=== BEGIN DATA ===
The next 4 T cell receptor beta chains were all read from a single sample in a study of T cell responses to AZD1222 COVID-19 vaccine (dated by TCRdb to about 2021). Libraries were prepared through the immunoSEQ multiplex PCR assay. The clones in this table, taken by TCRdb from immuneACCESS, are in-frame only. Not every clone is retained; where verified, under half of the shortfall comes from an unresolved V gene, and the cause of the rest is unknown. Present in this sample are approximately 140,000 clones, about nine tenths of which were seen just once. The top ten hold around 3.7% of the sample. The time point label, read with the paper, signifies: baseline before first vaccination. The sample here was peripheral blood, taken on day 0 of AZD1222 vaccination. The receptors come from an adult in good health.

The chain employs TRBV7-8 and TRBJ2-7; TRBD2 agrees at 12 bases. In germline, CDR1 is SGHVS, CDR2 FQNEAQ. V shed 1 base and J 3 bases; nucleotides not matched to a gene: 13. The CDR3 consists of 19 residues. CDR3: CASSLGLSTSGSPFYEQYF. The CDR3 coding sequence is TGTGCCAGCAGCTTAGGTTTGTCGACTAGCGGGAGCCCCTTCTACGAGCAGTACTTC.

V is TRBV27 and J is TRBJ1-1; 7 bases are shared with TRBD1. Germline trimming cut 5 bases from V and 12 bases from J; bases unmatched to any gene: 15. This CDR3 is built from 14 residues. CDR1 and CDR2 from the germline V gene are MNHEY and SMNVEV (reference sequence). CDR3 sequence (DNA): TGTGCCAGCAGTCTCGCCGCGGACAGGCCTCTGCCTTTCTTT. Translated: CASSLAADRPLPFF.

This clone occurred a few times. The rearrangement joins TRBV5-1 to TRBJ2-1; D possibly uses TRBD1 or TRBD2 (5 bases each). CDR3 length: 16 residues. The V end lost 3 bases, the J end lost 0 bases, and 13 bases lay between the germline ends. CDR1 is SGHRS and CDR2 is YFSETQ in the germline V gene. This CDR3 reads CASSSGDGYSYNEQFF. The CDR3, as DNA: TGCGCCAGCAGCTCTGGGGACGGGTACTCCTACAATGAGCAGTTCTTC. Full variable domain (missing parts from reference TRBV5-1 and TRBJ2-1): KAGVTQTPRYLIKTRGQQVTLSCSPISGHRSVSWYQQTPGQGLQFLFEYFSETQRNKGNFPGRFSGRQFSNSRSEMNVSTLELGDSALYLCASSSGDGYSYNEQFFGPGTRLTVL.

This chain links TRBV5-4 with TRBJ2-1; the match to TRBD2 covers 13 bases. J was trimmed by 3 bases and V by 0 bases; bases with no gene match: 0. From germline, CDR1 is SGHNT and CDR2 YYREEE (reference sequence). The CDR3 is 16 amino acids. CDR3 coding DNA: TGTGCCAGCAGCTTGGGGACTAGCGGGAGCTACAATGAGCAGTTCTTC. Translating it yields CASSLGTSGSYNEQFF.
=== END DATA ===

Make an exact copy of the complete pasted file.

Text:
The next 4 T cell receptor beta chains were all read from a single sample in a study of T cell responses to AZD1222 COVID-19 vaccine (dated by TCRdb to about 2021). Libraries were prepared through the immunoSEQ multiplex PCR assay. The clones in this table, taken by TCRdb from immuneACCESS, are in-frame only. Not every clone is retained; where verified, under half of the shortfall comes from an unresolved V gene, and the cause of the rest is unknown. Present in this sample are approximately 140,000 clones, about nine tenths of which were seen just once. The top ten hold around 3.7% of the sample. The time point label, read with the paper, signifies: baseline before first vaccination. The sample here was peripheral blood, taken on day 0 of AZD1222 vaccination. The receptors come from an adult in good health.

The chain employs TRBV7-8 and TRBJ2-7; TRBD2 agrees at 12 bases. In germline, CDR1 is SGHVS, CDR2 FQNEAQ. V shed 1 base and J 3 bases; nucleotides not matched to a gene: 13. The CDR3 consists of 19 residues. CDR3: CASSLGLSTSGSPFYEQYF. The CDR3 coding sequence is TGTGCCAGCAGCTTAGGTTTGTCGACTAGCGGGAGCCCCTTCTACGAGCAGTACTTC.

V is TRBV27 and J is TRBJ1-1; 7 bases are shared with TRBD1. Germline trimming cut 5 bases from V and 12 bases from J; bases unmatched to any gene: 15. This CDR3 is built from 14 residues. CDR1 and CDR2 from the germline V gene are MNHEY and SMNVEV (reference sequence). CDR3 sequence (DNA): TGTGCCAGCAGTCTCGCCGCGGACAGGCCTCTGCCTTTCTTT. Translated: CASSLAADRPLPFF.

This clone occurred a few times. The rearrangement joins TRBV5-1 to TRBJ2-1; D possibly uses TRBD1 or TRBD2 (5 bases each). CDR3 length: 16 residues. The V end lost 3 bases, the J end lost 0 bases, and 13 bases lay between the germline ends. CDR1 is SGHRS and CDR2 is YFSETQ in the germline V gene. This CDR3 reads CASSSGDGYSYNEQFF. The CDR3, as DNA: TGCGCCAGCAGCTCTGGGGACGGGTACTCCTACAATGAGCAGTTCTTC. Full variable domain (missing parts from reference TRBV5-1 and TRBJ2-1): KAGVTQTPRYLIKTRGQQVTLSCSPISGHRSVSWYQQTPGQGLQFLFEYFSETQRNKGNFPGRFSGRQFSNSRSEMNVSTLELGDSALYLCASSSGDGYSYNEQFFGPGTRLTVL.

This chain links TRBV5-4 with TRBJ2-1; the match to TRBD2 covers 13 bases. J was trimmed by 3 bases and V by 0 bases; bases with no gene match: 0. From germline, CDR1 is SGHNT and CDR2 YYREEE (reference sequence). The CDR3 is 16 amino acids. CDR3 coding DNA: TGTGCCAGCAGCTTGGGGACTAGCGGGAGCTACAATGAGCAGTTCTTC. Translating it yields CASSLGTSGSYNEQFF.